Ten, okay, nine days in the Dordogne.

I am not a travel blogger. Sometimes I have to pinch myself that the word ‘blogger’ is associated with my name at all. No less extraordinary is that my writing has recently been nominated for an award!

But as I lay here on my bed in a beautiful French cottage (utilising the hour of peace I have whilst my husband and children are out), I feel it necessary to document this short but sweet snippet of our lives. It will probably fall short of any other travel blog entry you have read, but I hope it gives you a little insight into this stunning corner of France that we have grown to love.

We are staying in the smaller part of a large country house, nestled in the hills near Journiac, in the Dordogne region of France. It’s surrounded by nothing but fields (cue Google Maps screenshot) and the silence is just incredible. Not to mention the starry nights, which come second only to the night skies I witnessed whilst in the northern territories of Australia, where I lived and worked on a 1 million acre cattle station.

At one point, when we arrived at Gatwick airport, only to find our Easy Jet flight cancelled and no outgoing flights for a further four days, we thought our dreams of a summer holiday were dashed. But, determined to experience our longed for break in the sun, we put our heads together and decided to take on the long drive south, rather than wait for a flight. 11 hours in the car with two children is no mean feat, so we stayed overnight in a Ibis Budget hotel in Les Mans. It felt vaguely prison-like with its tall, square, cramped rooms, poky windows and fluorescent lighting, but there was hot water for showers, it was quiet and we were offered a basic breakfast. However, understandably, we didn’t hang around long before heading on to our final destination.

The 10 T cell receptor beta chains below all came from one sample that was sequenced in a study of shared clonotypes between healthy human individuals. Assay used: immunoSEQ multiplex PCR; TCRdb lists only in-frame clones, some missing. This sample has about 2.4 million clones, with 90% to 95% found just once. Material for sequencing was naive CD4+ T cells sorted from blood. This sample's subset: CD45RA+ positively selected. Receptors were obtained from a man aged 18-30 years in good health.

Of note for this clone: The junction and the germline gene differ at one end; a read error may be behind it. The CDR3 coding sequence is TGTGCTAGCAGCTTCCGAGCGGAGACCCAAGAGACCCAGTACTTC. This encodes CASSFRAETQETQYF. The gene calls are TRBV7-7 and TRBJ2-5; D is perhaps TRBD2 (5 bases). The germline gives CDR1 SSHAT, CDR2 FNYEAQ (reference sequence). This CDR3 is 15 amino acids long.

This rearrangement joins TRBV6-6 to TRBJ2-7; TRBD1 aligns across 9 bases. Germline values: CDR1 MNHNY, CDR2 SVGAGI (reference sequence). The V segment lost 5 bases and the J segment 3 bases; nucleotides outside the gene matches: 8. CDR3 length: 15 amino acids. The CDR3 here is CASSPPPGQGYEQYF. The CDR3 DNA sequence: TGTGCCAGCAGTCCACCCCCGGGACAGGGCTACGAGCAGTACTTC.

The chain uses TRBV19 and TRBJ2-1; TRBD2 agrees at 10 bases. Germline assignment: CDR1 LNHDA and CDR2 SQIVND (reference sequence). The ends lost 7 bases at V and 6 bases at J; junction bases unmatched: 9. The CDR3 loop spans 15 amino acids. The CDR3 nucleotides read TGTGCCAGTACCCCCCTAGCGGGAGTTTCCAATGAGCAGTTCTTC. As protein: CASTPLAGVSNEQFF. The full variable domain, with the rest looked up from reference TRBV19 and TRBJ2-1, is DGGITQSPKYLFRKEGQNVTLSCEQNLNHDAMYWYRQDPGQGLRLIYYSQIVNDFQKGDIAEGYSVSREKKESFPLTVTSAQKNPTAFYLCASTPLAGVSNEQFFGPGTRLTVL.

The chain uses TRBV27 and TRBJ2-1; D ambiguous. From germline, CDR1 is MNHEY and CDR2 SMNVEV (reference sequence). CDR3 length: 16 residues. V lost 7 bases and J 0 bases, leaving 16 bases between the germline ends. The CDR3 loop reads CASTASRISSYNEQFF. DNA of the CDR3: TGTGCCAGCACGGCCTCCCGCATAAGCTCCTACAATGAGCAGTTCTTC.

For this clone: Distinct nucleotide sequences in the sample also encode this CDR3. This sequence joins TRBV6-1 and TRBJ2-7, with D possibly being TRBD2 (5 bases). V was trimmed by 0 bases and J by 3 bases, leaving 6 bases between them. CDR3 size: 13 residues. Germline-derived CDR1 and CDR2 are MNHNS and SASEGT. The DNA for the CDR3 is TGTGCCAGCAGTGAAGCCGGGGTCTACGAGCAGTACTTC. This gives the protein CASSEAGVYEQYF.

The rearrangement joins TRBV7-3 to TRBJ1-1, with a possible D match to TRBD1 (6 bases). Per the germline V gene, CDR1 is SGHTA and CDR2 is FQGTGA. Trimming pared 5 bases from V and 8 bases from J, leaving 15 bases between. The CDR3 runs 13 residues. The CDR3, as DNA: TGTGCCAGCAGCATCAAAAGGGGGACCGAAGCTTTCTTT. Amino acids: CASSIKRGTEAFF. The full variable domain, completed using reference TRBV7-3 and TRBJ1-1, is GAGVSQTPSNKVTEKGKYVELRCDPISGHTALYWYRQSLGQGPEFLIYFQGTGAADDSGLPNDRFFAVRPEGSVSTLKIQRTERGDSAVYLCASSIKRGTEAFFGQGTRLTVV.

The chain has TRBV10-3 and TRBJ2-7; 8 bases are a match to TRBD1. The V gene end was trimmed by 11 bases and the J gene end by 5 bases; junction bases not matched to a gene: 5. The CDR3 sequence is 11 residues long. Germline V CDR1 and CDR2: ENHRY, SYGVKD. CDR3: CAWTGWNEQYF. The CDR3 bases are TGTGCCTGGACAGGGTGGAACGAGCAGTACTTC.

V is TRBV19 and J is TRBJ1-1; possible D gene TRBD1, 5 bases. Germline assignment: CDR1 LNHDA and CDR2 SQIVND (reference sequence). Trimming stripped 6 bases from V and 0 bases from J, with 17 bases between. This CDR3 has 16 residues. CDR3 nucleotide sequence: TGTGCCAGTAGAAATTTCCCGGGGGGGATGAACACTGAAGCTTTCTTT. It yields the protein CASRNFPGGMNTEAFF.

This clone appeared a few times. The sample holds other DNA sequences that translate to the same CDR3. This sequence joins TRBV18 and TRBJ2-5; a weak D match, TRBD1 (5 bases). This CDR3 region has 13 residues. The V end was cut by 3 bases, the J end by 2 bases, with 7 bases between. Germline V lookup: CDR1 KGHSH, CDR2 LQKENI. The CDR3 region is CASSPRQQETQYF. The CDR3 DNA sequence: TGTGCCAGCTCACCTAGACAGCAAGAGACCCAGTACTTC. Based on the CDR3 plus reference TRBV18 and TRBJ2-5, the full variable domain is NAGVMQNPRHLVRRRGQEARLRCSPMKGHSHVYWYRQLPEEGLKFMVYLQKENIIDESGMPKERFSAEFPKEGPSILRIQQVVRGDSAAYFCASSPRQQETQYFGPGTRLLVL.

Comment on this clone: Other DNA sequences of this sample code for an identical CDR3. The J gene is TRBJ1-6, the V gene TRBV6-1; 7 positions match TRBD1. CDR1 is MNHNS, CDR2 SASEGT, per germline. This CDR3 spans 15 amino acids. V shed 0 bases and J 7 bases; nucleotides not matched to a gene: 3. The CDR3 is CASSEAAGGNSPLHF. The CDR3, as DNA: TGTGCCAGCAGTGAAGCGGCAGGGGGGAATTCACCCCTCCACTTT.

The guest house (found on Air B&B) which is run by motorbike enthusiast Stuart and culinary expert Nadia is a true French affair with both rustic and antique furniture, dark beams, high sloping ceilings and wall hung candelabras. It is spacious and tasteful with light coloured walls and neutral flooring.

The grounds are expansive and grassy – perfect for a morning stroll (or a HIIT workout if you are me and attempting to keep up the fledgling exercise regime to combat the daily calorie-dense breakfast.)

We have ventured out of the house and grounds a few times this week as the weather has been changeable (there is a large but cold pool which the children are enjoying on hot days).

We have swum and canoed in the nearby Dordogne river and wandered the streets of Sarlat-La-Caneda to experience some culture and history. The old town, dating from both medieval and Renaissance times is a pleasure to visit, especially during the spring and autumn or early in the morning (it gets busy). The drive there is around 40 minutes from the property. There’s plenty to see including Sarlat Cathedral and Manoir de Gisson (this building dates to the 13th century and essentially is a suite of private apartments showing home life for the Sarlat nobility.) A market is held here twice weekly on Wednesdays and Saturdays.